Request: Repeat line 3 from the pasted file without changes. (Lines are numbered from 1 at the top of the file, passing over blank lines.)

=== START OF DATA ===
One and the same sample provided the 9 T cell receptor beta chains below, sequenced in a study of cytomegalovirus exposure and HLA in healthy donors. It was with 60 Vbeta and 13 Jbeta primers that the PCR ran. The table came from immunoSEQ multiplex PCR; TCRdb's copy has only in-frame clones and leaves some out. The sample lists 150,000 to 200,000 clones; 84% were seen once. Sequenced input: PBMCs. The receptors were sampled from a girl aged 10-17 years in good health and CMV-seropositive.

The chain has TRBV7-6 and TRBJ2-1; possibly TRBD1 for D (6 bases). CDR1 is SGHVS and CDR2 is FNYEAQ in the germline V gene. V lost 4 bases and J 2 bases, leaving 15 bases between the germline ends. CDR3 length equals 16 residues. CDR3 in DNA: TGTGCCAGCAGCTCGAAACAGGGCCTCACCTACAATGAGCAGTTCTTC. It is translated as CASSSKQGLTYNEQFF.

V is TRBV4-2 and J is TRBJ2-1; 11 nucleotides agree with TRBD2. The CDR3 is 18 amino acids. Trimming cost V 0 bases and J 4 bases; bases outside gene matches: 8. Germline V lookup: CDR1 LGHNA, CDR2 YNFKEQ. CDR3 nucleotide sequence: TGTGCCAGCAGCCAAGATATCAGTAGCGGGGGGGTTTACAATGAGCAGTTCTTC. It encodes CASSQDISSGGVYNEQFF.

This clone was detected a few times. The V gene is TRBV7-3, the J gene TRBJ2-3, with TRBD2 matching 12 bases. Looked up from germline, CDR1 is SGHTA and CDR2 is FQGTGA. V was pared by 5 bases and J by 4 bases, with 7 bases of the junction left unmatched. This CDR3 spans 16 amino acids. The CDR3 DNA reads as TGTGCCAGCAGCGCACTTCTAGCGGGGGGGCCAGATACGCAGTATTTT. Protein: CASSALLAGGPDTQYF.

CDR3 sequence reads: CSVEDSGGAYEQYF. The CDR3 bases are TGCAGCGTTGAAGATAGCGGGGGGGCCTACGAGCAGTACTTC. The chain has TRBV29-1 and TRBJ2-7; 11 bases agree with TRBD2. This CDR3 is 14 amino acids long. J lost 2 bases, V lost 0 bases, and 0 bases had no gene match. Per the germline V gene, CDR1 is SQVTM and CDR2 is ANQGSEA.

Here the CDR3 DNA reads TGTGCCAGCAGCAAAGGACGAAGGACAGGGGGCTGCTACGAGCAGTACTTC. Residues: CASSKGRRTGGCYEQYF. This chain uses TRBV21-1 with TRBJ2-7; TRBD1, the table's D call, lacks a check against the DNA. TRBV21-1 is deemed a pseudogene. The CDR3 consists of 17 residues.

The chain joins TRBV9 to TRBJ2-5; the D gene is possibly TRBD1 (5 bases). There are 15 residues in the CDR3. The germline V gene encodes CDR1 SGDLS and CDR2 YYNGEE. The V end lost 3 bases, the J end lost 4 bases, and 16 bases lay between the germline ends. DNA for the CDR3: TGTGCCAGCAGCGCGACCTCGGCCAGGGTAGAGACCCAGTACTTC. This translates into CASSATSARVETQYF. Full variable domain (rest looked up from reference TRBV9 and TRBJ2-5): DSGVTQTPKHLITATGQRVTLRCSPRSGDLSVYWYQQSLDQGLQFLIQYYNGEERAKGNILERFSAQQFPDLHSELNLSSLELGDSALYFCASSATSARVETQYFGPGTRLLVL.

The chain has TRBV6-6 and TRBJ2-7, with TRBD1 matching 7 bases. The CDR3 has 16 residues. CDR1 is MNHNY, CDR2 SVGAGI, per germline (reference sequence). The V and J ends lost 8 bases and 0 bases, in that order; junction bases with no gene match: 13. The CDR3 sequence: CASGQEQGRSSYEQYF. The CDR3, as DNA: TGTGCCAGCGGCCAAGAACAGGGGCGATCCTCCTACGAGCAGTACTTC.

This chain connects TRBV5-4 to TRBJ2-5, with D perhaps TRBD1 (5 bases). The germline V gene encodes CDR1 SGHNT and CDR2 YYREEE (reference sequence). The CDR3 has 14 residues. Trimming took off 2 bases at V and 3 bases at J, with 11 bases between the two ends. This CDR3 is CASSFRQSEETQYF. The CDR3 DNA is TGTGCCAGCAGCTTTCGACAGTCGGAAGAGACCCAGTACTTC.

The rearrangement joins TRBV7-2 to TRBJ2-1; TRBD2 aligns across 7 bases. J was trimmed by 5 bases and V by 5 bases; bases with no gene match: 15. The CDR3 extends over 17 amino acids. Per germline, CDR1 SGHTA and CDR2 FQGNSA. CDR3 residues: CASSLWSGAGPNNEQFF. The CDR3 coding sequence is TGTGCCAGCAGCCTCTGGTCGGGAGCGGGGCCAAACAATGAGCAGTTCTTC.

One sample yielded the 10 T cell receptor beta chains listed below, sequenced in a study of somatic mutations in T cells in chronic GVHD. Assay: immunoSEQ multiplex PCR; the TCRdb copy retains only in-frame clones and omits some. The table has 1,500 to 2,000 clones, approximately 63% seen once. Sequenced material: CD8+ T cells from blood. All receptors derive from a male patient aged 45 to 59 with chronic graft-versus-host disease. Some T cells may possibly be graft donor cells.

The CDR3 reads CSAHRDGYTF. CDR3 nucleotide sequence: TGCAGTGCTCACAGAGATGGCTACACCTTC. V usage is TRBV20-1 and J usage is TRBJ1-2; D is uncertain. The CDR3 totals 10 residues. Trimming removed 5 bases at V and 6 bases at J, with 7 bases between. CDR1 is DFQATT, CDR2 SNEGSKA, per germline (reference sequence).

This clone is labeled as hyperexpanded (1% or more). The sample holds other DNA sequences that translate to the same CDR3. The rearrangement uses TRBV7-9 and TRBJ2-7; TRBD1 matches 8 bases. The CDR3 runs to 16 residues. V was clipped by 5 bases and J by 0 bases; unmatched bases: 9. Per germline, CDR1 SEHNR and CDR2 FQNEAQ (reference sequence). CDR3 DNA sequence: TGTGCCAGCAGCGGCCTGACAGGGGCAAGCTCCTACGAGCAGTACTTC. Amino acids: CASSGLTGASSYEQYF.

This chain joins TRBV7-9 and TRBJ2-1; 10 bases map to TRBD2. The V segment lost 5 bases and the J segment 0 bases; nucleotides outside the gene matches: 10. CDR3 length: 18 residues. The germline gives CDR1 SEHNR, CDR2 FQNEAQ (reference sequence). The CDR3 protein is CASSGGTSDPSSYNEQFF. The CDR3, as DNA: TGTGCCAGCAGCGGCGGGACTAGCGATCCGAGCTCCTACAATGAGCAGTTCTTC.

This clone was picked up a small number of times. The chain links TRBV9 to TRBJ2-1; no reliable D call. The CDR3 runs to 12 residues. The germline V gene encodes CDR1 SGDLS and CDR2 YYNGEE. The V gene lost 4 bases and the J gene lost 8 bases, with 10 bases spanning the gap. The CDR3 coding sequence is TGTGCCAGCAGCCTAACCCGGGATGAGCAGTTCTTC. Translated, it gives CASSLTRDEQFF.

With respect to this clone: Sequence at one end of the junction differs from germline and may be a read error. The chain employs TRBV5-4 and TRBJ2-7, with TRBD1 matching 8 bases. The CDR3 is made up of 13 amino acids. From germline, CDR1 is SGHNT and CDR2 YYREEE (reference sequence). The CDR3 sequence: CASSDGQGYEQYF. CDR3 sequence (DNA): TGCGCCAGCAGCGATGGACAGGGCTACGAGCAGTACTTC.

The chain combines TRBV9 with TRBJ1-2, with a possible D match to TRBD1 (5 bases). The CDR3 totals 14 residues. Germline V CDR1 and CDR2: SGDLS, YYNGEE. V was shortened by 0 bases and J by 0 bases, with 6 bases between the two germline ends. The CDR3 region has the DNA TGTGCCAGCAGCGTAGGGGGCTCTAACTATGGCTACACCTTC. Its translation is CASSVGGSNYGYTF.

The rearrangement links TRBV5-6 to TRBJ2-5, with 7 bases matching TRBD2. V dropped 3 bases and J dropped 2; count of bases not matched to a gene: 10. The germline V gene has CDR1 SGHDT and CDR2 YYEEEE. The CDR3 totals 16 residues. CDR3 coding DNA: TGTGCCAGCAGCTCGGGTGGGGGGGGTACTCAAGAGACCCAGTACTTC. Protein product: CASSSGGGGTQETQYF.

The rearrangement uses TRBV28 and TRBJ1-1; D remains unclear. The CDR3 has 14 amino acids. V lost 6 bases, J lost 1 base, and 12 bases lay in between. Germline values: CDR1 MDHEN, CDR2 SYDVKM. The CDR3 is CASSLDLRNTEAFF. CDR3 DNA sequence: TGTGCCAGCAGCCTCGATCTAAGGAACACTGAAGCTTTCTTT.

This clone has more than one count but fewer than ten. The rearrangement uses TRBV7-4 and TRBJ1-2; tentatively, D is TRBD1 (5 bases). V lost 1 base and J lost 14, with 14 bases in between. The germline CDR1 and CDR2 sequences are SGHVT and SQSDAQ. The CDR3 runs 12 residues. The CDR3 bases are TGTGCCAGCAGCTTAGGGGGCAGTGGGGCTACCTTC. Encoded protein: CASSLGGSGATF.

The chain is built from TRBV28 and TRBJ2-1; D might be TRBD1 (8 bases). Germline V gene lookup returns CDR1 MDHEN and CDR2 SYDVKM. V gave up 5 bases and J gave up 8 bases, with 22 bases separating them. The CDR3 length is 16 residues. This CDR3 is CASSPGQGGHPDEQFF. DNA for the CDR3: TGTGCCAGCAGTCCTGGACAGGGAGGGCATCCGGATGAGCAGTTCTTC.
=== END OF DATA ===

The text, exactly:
V is TRBV4-2 and J is TRBJ2-1; 11 nucleotides agree with TRBD2. The CDR3 is 18 amino acids. Trimming cost V 0 bases and J 4 bases; bases outside gene matches: 8. Germline V lookup: CDR1 LGHNA, CDR2 YNFKEQ. CDR3 nucleotide sequence: TGTGCCAGCAGCCAAGATATCAGTAGCGGGGGGGTTTACAATGAGCAGTTCTTC. It encodes CASSQDISSGGVYNEQFF.